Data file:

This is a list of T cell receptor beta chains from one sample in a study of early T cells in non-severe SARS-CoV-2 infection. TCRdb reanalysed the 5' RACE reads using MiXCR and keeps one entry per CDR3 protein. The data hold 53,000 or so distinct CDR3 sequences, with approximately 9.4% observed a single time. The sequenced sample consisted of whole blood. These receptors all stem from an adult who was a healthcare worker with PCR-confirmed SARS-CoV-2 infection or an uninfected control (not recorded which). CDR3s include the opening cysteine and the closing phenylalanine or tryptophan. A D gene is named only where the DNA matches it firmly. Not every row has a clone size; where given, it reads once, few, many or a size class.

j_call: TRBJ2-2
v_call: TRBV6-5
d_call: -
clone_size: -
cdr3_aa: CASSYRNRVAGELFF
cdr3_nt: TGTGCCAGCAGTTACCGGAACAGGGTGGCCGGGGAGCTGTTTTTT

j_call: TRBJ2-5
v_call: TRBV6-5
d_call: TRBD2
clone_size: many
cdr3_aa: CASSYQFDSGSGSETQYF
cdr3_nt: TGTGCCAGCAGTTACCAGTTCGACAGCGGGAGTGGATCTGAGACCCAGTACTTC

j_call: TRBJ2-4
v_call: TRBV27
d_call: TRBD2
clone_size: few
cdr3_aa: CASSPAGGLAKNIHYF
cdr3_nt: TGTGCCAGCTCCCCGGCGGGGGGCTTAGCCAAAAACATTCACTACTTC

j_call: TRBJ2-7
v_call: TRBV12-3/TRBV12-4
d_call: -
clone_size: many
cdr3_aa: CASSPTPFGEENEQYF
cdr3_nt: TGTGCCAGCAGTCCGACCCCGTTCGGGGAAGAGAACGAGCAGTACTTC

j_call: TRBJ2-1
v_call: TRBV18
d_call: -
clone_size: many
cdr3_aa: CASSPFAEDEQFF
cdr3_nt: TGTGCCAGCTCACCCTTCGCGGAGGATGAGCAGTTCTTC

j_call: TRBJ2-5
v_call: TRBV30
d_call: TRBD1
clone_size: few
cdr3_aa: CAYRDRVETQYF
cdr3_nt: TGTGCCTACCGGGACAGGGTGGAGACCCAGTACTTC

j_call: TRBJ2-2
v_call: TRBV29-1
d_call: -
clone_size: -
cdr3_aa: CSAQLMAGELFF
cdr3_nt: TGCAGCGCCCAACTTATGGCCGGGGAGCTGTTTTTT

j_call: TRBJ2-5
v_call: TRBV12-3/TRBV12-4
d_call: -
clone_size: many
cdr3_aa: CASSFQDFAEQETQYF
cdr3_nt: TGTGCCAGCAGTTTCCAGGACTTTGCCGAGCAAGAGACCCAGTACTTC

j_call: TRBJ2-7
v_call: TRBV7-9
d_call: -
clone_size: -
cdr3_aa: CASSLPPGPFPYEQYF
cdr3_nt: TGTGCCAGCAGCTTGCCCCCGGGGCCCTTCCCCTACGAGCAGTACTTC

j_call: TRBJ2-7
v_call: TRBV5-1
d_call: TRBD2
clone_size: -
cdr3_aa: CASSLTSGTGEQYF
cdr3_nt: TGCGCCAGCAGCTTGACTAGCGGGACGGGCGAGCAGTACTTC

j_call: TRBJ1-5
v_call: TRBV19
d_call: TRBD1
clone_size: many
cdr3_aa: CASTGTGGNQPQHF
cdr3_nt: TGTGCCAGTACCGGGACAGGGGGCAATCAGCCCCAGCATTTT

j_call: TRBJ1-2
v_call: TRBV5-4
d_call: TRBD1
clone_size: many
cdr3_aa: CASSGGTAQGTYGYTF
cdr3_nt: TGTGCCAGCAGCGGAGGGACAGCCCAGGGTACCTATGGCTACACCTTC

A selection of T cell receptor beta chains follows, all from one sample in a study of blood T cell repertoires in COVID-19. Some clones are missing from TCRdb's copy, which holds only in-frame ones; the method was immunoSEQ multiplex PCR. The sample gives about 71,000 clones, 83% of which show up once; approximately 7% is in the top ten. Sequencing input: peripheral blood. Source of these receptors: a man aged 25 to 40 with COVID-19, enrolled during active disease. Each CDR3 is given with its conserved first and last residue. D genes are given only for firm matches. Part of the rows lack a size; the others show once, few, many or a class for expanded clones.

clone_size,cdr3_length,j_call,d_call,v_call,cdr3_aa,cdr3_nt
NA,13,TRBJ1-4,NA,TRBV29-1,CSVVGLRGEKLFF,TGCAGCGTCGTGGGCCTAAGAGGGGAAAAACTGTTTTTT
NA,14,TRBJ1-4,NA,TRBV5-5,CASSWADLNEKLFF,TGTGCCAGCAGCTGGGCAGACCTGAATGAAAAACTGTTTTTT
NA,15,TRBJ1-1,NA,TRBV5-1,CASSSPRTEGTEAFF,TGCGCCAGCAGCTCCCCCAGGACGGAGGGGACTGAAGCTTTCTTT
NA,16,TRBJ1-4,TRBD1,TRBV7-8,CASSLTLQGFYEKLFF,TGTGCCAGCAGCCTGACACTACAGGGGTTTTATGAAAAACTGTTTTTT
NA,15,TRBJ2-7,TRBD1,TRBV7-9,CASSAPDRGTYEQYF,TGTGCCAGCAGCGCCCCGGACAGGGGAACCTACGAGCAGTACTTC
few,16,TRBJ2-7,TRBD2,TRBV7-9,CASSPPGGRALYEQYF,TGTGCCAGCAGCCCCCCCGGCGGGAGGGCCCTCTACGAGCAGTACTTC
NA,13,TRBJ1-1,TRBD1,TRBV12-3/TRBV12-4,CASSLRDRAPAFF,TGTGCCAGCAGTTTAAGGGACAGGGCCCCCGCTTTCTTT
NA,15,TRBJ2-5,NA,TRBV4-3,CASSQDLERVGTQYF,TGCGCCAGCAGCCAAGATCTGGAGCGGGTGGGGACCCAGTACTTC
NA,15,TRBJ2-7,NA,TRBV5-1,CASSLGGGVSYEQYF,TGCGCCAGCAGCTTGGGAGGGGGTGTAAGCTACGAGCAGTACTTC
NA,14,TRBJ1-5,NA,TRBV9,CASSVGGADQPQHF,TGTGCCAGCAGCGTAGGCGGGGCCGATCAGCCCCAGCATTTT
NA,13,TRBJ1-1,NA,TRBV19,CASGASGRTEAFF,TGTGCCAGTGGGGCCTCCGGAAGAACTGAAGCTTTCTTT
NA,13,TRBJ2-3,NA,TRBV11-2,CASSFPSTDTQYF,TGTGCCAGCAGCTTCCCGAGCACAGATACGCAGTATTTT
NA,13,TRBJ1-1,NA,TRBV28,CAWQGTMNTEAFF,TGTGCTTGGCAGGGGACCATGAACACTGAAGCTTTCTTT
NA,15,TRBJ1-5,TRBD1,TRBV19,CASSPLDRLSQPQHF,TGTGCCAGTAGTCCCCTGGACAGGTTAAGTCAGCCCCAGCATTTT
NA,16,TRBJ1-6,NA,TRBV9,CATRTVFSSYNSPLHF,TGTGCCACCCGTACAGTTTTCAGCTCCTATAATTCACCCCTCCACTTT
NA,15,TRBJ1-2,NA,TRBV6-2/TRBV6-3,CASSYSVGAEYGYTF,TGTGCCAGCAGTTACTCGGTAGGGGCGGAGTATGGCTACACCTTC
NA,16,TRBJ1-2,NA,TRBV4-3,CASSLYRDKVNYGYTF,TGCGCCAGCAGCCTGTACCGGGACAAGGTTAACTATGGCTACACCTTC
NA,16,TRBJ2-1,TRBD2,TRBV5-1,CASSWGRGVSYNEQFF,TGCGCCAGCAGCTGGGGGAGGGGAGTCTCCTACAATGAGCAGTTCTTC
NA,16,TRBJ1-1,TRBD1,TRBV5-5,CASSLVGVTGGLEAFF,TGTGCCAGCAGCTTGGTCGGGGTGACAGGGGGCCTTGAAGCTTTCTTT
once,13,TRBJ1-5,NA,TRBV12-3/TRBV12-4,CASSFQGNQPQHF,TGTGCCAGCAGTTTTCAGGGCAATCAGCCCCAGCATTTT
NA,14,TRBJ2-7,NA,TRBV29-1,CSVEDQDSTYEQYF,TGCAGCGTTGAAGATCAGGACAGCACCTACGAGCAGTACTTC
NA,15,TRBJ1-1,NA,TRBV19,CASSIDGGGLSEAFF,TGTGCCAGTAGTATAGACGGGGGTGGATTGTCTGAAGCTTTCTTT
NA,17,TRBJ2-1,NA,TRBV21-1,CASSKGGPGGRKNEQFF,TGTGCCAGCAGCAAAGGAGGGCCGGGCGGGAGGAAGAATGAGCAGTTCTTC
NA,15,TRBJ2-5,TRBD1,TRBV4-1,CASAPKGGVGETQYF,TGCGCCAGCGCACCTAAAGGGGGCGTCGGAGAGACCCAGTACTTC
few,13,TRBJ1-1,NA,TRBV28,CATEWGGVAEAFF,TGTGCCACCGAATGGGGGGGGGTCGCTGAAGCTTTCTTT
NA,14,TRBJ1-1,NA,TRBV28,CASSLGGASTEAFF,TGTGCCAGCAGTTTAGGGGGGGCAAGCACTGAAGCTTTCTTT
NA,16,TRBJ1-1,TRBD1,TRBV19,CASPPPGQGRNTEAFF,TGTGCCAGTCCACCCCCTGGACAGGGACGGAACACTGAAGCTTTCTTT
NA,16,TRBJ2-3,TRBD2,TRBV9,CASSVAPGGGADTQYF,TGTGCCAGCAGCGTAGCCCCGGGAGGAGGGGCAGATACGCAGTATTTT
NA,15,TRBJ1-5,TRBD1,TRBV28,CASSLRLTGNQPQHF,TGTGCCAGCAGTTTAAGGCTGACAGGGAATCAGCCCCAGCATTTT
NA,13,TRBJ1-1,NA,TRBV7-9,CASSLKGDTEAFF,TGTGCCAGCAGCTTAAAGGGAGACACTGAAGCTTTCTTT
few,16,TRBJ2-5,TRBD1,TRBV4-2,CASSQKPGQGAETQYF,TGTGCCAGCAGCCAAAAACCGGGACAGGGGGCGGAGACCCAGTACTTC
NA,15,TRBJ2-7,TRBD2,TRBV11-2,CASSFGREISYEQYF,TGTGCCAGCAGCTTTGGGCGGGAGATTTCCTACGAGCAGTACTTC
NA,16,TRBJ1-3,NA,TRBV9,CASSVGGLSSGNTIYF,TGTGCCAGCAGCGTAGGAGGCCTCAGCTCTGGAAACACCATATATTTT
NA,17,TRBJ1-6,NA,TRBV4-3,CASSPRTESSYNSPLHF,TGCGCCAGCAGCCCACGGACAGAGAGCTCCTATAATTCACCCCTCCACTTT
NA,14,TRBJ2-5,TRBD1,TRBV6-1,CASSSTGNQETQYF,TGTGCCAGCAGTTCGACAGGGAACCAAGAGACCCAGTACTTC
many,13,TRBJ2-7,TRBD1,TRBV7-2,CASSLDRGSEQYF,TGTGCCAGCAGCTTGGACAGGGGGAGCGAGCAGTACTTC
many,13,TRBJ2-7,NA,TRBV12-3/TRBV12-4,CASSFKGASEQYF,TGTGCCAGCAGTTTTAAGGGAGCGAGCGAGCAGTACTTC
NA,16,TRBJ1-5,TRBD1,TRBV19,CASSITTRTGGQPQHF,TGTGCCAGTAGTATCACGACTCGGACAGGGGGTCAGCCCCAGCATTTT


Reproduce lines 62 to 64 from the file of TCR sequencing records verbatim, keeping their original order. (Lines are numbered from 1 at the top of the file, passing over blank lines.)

j_call: TRBJ1-5
v_call: TRBV19
d_call: TRBD1